Norway's Minister of Environment and International Development, Erik Solheim, spoke to the Nepali Times on Wednesday in Oslo about the political deadlock in Nepal, Norwegian development aid and the negotiations leading up to the international climate conference in Copehagen next month.
Erik Solheim: I have spoken to Prime Minister Nepal, former Prime Minister Prachanda and UML leader Jhalanath Khanal, and Mr Koirala has also agreed to speak to me but there are some practical difficulties. They have all given the impression that they want to continue the reconciliation process and they want to find a solution to the problem, but of course they indicate different ways out of the problem. They have all asked Norway and the international community to do what they can to help. We of course stand ready to do that, but there are no specific ideas about what it is we can do at present.
But don't you tell them this is something they should sort out themselves?
Indeed, and that has been the beauty of Nepal's peace and reconciliation process over the last few years. At every crossroads, in the end you have found solutions yourselves without any substantial foreign interference, and that has been very positive. It seems, however, that some of the momentum has been drawn out of the process over the past year and it is important to come back to that spirit of finding a homegrown solution.
Are you worried by the continued use of violence by the political forces?
You have to expect this to take some time but it should be made very very clear that every form of political violence should be stopped. There must be no compromise on that idea. The YCL as well as the youth groups affiliated with other parties should stop using violence. And of course, the Nepal Army should be a completely depoliticised defender of the Nepali state.
What future do you see for UNMIN?
I think UNMIN played a very crucial role over a long period of time. This kind of international presence is always very helpful, in this instance with the demobilisation of the Maoist fighters. The usefulness and future of UNMIN is up to the Nepalis to decide for themselves.
Are you satisfied with the track record of Norwegian aid in Nepal?
Basically our engagement on development issues is unconnected with the government of the day, we cooperated closely with the Maoist-dominated government at a time when Prachanda was prime minister, and of course now with the Madhav Nepal government. As long as they are in power through a democratic process, whoever is in government can reckon with Norway as a development partner. A key area where we want to increase our involvement is in the hydro sector. Norfund has lined up with India's Tata group in a partnership to boost investment in hydropower. We also stand ready to find ways to support the peace process, through small amounts of money, or Norway can offer its embassy. But in principle it should be a Nepali-driven process.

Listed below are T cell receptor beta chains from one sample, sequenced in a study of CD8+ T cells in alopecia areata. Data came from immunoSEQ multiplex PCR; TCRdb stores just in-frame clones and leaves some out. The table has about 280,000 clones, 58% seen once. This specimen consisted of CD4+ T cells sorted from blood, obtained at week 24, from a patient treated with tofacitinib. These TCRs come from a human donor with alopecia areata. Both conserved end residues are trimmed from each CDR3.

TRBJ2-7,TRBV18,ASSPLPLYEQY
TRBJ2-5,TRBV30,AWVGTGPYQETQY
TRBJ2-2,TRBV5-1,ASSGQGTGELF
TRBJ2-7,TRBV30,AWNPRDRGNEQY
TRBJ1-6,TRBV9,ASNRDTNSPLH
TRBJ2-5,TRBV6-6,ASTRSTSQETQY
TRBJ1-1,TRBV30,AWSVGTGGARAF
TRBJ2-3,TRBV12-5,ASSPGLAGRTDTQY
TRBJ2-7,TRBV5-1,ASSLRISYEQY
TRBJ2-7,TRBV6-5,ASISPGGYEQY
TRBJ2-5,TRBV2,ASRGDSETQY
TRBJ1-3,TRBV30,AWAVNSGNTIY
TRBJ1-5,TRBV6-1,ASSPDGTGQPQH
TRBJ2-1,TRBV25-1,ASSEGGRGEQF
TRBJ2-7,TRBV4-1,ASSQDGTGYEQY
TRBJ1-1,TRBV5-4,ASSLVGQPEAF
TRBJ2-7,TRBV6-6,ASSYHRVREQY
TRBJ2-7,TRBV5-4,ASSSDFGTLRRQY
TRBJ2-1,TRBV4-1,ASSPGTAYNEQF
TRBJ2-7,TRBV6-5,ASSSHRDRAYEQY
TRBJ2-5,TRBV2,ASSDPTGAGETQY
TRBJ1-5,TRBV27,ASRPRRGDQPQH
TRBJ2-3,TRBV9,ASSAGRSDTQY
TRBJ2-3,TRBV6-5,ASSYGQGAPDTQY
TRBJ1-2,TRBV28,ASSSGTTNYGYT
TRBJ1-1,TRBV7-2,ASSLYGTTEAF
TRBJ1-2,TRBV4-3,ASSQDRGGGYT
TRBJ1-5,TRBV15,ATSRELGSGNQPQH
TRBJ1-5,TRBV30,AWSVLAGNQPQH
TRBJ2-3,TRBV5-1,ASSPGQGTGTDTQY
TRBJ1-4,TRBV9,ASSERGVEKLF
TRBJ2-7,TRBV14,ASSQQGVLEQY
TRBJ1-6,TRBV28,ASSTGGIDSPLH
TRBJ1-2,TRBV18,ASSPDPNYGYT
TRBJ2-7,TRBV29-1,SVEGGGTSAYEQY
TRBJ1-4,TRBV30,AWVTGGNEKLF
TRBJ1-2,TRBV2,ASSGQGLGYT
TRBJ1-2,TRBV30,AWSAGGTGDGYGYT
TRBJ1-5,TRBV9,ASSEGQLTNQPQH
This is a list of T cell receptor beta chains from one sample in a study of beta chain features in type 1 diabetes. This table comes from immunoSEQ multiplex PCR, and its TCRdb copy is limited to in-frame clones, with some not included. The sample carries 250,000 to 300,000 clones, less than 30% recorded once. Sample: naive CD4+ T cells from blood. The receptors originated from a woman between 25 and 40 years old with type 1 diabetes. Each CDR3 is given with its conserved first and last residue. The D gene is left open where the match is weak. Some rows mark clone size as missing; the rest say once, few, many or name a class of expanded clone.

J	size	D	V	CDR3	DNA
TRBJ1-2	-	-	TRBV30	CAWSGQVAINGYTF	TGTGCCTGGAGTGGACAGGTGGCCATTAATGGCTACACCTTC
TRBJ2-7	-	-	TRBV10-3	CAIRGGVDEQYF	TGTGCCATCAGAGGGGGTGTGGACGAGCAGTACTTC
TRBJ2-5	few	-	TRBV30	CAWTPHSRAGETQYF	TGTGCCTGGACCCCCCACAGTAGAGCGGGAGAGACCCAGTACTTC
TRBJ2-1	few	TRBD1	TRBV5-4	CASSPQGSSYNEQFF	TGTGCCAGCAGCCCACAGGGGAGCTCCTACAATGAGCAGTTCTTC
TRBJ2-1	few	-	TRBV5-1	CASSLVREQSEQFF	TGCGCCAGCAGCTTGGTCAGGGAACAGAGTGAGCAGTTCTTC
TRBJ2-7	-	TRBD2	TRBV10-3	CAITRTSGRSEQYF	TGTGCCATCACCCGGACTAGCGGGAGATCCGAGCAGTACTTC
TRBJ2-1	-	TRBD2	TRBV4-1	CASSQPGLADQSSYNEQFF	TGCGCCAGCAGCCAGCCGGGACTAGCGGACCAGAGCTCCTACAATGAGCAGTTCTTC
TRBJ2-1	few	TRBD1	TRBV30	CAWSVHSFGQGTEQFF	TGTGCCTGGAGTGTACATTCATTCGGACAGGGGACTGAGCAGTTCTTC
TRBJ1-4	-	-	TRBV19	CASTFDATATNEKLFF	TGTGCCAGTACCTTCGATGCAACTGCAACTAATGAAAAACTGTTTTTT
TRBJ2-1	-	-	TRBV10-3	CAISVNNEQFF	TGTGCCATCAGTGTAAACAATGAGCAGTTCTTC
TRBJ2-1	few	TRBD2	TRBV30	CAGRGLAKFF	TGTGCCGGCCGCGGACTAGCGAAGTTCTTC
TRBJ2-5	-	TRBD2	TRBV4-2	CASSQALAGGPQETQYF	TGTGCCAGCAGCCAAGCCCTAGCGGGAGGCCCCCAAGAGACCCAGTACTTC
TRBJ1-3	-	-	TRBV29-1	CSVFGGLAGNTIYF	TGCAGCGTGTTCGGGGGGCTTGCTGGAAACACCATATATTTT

You've just returned from Copenhagen. The negotiations seem to be stuck.
I am fairly optimistic we will get a political agreement in Copenhagen that will be followed by a legally binding agreement later in 2010. All the main players: the US, China, India, the EU, all want an agreement. But a lot more needs to be done. Nepal is very vulnerable to climate change as your big rivers and glaciers will be affected by melting snows, and this can be an area of future cooperation between Nepal and Norway. I have agreed to meet with Prime Minister Nepal in Copenhagen next month. Your environment minister has also indicated an interest in coming to Oslo, and he is most welcome. I myself should be in Nepal early next year to catch up on climate change issues, but also to talk to the main players in the peace process.
Your program to help forestry worldwide through the REDD (Reducing Emissions from Deforestation and Degradation) mechanism doesn't yet recognise and reward the contribution of Nepal's successful community forestry program. Any plans?
I am absolutely ready to talk about that. The main focus of the REDD program has been the protection, conservation and sustainable use of rainforests because those are the most important from the viewpoint of biodiversity and climate change, but we can expand it to 'REDD Plus' to include other aspects like community forestry. We are absolutely interested in discussing this.
Norwegian guru, From East-West with Kunda Dixit, NOV 19, 2009
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Copenhagen climate countdown, From Issue #472 (16 OCT 2009 - 22 OCT 2009